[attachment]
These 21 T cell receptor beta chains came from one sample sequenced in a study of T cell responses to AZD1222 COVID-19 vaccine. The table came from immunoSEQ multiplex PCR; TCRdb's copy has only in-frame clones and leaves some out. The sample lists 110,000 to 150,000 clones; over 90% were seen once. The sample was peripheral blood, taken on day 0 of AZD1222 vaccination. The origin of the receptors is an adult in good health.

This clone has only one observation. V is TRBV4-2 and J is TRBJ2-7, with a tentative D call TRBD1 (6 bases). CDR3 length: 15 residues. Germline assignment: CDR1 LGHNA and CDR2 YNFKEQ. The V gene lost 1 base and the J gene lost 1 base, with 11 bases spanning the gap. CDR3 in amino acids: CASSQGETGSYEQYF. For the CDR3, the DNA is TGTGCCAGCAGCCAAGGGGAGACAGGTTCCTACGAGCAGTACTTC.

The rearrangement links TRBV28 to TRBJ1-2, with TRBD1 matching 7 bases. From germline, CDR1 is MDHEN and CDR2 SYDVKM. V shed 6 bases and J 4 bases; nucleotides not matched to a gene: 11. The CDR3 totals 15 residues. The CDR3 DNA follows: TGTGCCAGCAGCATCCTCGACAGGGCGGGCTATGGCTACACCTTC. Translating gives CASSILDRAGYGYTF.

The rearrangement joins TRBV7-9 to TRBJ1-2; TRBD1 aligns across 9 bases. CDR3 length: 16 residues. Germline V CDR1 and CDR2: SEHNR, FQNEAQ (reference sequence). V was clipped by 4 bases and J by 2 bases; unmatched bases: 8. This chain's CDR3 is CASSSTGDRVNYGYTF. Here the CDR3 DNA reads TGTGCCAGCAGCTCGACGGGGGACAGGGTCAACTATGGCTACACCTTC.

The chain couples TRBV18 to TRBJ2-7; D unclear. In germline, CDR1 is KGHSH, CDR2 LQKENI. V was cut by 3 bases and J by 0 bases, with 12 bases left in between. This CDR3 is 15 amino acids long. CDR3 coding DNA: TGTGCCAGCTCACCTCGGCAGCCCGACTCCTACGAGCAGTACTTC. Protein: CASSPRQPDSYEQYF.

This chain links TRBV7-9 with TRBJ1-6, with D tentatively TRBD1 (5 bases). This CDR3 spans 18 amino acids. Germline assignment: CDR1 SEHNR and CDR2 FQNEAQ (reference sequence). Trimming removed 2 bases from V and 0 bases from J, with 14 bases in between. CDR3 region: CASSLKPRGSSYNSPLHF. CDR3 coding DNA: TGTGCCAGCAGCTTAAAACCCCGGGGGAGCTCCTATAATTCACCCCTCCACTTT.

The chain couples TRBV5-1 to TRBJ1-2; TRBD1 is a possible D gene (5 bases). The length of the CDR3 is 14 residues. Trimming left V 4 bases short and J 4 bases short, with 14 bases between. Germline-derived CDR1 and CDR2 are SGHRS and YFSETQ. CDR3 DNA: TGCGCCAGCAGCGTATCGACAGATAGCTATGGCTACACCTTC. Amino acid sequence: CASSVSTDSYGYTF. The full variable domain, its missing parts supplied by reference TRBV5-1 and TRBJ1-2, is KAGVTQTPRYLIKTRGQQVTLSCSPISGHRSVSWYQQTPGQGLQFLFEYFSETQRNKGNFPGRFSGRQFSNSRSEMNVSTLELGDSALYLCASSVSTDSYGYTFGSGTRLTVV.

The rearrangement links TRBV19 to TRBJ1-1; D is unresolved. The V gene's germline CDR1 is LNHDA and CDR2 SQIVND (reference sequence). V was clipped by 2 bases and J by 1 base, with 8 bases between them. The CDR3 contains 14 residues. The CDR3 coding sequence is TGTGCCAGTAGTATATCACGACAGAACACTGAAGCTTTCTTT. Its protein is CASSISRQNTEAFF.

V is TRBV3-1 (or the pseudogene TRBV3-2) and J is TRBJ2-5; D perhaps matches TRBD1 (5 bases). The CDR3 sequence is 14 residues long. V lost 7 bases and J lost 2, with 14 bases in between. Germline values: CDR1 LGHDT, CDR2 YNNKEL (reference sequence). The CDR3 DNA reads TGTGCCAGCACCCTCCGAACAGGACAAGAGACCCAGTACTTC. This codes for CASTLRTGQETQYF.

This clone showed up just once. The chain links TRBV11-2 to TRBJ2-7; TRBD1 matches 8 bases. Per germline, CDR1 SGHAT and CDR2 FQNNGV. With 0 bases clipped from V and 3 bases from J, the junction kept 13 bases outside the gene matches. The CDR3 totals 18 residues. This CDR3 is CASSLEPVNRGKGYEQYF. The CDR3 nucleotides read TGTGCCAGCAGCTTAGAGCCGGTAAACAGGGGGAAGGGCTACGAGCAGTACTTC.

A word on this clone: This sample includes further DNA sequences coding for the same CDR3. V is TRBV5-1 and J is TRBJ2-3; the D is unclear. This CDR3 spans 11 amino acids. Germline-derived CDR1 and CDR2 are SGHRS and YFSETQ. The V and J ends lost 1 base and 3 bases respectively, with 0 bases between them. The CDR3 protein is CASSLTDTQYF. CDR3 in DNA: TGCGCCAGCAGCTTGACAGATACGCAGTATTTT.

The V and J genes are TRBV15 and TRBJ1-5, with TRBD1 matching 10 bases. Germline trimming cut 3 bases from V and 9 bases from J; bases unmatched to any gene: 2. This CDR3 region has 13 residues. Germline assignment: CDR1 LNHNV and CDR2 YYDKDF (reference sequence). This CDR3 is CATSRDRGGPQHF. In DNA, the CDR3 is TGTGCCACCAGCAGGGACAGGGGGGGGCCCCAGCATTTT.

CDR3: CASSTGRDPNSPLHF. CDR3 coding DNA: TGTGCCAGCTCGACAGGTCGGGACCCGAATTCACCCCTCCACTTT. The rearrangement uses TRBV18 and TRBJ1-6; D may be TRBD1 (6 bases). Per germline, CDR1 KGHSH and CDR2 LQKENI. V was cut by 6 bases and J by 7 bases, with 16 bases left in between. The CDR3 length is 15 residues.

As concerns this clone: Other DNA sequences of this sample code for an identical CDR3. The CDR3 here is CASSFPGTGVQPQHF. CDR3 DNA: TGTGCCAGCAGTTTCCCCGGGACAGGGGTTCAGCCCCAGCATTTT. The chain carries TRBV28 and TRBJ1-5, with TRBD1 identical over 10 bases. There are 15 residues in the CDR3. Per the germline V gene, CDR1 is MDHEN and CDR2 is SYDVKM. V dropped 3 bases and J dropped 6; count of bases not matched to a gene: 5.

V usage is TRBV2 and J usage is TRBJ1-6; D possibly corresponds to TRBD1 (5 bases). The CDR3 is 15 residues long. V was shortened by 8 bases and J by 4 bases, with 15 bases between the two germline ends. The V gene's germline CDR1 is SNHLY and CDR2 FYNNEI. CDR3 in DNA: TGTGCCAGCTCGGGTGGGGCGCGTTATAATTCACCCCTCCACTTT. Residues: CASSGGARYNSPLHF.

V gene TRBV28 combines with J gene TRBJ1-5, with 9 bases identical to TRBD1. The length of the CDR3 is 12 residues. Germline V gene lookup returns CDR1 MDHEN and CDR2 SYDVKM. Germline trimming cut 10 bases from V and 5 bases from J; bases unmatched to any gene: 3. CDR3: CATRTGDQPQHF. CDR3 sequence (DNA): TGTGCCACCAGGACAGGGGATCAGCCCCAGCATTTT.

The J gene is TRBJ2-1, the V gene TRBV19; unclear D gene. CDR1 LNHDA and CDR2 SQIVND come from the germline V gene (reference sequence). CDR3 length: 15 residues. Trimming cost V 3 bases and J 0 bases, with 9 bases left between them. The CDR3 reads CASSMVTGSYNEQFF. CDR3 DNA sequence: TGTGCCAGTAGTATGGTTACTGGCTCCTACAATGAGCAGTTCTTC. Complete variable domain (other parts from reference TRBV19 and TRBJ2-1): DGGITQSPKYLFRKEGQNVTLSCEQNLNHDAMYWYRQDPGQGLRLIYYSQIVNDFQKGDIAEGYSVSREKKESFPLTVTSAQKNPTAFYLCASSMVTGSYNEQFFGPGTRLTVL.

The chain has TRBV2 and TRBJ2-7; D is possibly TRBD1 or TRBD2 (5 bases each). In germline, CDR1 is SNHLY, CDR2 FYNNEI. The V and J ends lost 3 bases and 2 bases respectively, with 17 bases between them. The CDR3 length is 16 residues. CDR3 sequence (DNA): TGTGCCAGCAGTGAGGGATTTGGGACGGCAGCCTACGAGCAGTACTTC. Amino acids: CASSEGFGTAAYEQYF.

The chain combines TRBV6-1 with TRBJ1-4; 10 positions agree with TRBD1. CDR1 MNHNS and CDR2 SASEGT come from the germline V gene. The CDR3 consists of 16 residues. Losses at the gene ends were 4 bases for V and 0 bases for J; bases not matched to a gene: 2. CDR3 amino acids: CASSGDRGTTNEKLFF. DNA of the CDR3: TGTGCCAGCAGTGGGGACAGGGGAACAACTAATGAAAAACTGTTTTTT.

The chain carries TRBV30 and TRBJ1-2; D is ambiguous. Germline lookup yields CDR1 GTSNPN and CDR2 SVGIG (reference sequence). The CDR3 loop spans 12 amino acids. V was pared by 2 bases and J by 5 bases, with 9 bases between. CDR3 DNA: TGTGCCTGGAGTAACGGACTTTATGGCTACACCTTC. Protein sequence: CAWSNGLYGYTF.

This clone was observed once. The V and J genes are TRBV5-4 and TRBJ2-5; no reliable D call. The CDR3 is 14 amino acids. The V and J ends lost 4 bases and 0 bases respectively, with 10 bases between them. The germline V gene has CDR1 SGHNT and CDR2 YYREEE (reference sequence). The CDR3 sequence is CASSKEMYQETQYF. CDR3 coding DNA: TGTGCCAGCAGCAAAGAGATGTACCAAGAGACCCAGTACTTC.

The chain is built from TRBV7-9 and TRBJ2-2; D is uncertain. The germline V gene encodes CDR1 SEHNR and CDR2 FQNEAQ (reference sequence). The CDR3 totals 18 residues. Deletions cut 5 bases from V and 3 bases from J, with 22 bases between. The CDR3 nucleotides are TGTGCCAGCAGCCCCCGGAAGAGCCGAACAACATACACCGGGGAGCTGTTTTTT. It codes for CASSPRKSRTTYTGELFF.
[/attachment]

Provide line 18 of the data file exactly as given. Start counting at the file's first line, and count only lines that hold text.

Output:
The chain has TRBV2 and TRBJ2-7; D is possibly TRBD1 or TRBD2 (5 bases each). In germline, CDR1 is SNHLY, CDR2 FYNNEI. The V and J ends lost 3 bases and 2 bases respectively, with 17 bases between them. The CDR3 length is 16 residues. CDR3 sequence (DNA): TGTGCCAGCAGTGAGGGATTTGGGACGGCAGCCTACGAGCAGTACTTC. Amino acids: CASSEGFGTAAYEQYF.